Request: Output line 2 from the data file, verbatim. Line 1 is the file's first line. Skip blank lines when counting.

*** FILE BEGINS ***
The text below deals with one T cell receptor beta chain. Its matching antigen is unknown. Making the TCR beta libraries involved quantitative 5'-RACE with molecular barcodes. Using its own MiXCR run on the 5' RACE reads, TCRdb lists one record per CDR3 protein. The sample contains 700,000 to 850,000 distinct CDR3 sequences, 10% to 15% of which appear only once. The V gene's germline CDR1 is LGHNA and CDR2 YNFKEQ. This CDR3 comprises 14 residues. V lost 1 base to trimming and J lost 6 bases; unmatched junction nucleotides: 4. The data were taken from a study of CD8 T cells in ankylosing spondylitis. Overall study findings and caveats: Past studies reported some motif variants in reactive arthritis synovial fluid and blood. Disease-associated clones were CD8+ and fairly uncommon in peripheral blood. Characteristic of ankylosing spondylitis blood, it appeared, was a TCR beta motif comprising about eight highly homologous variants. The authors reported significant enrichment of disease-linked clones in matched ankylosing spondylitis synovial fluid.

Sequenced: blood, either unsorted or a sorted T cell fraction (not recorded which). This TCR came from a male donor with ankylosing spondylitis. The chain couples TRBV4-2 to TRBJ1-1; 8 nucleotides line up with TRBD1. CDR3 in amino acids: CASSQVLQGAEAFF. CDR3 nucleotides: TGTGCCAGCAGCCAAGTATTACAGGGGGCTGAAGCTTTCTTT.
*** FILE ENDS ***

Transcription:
Sequenced: blood, either unsorted or a sorted T cell fraction (not recorded which). This TCR came from a male donor with ankylosing spondylitis. The chain couples TRBV4-2 to TRBJ1-1; 8 nucleotides line up with TRBD1. CDR3 in amino acids: CASSQVLQGAEAFF. CDR3 nucleotides: TGTGCCAGCAGCCAAGTATTACAGGGGGCTGAAGCTTTCTTT.